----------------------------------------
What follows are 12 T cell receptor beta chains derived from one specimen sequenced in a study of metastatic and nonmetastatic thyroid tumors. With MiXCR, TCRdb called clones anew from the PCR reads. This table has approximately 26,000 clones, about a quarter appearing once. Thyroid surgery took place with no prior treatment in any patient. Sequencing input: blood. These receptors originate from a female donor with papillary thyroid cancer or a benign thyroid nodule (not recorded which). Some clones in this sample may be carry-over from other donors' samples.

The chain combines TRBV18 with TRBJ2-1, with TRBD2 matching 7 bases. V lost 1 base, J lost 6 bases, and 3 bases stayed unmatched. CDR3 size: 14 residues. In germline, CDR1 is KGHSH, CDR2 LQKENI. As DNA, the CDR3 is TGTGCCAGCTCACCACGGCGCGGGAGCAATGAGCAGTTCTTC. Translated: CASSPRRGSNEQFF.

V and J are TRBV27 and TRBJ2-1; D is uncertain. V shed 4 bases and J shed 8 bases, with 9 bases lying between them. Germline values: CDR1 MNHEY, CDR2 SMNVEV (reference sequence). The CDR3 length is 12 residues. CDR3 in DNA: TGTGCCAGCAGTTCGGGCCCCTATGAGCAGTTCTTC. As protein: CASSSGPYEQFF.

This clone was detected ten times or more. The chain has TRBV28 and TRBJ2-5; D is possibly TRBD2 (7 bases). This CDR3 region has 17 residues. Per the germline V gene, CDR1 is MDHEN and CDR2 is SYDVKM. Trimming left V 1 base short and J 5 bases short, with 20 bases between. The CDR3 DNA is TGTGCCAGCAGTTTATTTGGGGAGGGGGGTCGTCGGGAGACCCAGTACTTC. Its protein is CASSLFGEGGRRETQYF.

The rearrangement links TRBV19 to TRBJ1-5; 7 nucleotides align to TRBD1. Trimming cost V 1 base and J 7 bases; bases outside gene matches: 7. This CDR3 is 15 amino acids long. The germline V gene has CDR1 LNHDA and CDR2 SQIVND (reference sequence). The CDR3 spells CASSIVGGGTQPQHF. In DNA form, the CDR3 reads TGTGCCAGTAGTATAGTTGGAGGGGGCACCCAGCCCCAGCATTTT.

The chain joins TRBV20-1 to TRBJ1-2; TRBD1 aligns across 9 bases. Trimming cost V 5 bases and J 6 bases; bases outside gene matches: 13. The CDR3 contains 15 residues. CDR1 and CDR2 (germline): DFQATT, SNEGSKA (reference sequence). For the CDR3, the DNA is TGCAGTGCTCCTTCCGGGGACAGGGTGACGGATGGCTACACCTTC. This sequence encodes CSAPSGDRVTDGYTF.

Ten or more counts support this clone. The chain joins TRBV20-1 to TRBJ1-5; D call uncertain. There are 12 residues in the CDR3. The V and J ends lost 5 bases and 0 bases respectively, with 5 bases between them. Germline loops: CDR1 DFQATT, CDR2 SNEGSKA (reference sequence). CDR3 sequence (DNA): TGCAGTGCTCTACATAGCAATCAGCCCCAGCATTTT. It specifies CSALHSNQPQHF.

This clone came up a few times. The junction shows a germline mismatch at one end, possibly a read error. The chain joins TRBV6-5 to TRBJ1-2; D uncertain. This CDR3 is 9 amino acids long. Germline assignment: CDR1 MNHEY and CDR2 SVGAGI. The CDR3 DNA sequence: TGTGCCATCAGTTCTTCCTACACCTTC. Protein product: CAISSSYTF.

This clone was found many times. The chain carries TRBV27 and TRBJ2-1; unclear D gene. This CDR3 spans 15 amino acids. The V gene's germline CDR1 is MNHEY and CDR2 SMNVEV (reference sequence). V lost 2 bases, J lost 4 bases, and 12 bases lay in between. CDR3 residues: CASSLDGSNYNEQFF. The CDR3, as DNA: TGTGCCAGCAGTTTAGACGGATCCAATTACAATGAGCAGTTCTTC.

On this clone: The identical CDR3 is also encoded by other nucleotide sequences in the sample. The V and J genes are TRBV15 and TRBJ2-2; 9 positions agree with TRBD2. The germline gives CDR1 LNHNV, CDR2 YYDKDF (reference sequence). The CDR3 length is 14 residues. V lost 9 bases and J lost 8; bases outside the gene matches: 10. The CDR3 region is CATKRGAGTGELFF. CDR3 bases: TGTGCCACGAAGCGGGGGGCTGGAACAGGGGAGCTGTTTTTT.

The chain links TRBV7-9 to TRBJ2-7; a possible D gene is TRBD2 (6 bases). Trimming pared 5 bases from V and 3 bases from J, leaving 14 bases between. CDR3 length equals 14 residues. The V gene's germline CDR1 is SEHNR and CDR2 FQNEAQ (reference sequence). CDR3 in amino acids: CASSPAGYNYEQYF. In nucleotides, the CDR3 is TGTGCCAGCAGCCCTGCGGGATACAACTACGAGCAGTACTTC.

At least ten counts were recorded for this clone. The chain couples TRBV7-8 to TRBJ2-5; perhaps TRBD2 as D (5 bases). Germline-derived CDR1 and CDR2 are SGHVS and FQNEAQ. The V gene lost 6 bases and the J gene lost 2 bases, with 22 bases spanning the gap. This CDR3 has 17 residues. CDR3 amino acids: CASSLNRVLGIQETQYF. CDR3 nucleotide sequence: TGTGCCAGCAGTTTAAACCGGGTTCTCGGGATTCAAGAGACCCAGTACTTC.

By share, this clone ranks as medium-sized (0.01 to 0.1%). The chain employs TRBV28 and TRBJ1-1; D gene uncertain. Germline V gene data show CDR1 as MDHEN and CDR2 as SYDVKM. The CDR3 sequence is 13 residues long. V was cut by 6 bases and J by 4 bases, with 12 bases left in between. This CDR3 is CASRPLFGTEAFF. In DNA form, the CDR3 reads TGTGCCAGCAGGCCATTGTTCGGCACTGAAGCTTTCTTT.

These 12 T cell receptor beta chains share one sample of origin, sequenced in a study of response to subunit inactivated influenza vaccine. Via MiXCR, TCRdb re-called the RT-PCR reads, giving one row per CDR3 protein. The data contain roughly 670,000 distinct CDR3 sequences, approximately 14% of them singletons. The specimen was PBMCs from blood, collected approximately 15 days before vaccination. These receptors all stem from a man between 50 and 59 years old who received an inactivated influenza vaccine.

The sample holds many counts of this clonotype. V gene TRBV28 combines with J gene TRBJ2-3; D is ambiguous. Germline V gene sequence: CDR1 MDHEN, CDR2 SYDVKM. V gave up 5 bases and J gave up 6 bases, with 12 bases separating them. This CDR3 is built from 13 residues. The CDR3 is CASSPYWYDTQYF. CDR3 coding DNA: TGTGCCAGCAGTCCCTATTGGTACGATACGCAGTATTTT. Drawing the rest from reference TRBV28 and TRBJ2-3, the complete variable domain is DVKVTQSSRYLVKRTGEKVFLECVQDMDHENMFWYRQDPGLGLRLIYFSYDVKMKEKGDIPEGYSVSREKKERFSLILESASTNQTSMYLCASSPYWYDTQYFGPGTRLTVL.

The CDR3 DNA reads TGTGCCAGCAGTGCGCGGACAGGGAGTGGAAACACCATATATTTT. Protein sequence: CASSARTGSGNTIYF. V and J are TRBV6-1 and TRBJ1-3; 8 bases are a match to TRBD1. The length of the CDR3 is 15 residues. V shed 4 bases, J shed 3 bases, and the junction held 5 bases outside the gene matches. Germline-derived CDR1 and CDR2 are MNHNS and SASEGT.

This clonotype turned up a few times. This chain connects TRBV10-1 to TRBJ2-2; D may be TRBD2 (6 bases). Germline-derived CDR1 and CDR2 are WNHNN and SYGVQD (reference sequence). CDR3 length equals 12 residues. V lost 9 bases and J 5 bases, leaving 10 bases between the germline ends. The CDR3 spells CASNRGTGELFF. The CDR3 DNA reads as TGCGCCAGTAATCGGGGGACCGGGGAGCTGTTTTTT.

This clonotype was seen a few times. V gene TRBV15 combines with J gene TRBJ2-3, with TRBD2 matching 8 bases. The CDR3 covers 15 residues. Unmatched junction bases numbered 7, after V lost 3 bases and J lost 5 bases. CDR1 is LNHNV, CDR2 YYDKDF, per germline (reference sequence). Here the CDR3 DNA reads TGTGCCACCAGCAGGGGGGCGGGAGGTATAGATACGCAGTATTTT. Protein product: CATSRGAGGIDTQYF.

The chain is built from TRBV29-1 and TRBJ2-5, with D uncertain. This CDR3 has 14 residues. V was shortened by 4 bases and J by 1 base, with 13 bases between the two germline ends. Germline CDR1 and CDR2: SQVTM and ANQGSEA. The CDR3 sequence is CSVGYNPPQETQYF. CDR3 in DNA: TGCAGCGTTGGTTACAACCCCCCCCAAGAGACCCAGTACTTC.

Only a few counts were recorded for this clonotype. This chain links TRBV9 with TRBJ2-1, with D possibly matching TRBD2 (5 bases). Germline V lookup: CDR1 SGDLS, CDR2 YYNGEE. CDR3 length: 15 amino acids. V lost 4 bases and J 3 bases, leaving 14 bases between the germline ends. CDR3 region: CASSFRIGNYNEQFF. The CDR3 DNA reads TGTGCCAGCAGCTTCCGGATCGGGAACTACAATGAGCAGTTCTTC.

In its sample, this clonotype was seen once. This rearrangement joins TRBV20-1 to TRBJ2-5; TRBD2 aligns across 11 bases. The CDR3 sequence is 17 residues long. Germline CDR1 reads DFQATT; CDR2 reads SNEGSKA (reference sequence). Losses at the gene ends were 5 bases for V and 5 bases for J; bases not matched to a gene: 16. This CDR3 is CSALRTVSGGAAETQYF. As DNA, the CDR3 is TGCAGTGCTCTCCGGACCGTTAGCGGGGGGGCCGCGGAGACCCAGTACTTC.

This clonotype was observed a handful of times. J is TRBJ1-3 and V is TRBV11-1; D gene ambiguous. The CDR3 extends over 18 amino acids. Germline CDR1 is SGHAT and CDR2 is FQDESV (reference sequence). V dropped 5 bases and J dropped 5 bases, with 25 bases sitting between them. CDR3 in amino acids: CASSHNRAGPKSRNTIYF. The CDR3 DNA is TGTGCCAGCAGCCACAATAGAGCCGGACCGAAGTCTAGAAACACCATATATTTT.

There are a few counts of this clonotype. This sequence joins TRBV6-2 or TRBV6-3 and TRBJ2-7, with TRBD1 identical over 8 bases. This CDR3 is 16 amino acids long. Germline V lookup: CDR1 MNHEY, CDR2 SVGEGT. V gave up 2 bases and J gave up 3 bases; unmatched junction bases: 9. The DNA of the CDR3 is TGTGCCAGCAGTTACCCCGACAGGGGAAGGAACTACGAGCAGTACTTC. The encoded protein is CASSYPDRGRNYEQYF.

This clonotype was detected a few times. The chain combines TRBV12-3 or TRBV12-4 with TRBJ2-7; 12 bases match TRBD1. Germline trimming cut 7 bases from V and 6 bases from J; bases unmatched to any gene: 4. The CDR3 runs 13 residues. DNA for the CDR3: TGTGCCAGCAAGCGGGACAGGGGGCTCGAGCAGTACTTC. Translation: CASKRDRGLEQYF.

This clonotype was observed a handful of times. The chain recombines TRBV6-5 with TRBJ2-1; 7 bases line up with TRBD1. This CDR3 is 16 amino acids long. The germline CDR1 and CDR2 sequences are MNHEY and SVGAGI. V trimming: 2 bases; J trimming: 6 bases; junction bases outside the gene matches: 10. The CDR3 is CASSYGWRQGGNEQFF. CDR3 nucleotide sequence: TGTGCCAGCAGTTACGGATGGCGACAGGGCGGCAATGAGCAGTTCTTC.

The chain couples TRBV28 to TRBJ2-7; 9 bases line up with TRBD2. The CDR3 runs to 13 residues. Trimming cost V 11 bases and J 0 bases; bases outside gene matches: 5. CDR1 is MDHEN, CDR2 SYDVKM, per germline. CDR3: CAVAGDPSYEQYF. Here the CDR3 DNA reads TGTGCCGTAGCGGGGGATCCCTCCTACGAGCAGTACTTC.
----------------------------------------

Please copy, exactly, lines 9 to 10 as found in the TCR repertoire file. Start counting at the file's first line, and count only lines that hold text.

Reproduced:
This clone was found many times. The chain carries TRBV27 and TRBJ2-1; unclear D gene. This CDR3 spans 15 amino acids. The V gene's germline CDR1 is MNHEY and CDR2 SMNVEV (reference sequence). V lost 2 bases, J lost 4 bases, and 12 bases lay in between. CDR3 residues: CASSLDGSNYNEQFF. The CDR3, as DNA: TGTGCCAGCAGTTTAGACGGATCCAATTACAATGAGCAGTTCTTC.

On this clone: The identical CDR3 is also encoded by other nucleotide sequences in the sample. The V and J genes are TRBV15 and TRBJ2-2; 9 positions agree with TRBD2. The germline gives CDR1 LNHNV, CDR2 YYDKDF (reference sequence). The CDR3 length is 14 residues. V lost 9 bases and J lost 8; bases outside the gene matches: 10. The CDR3 region is CATKRGAGTGELFF. CDR3 bases: TGTGCCACGAAGCGGGGGGCTGGAACAGGGGAGCTGTTTTTT.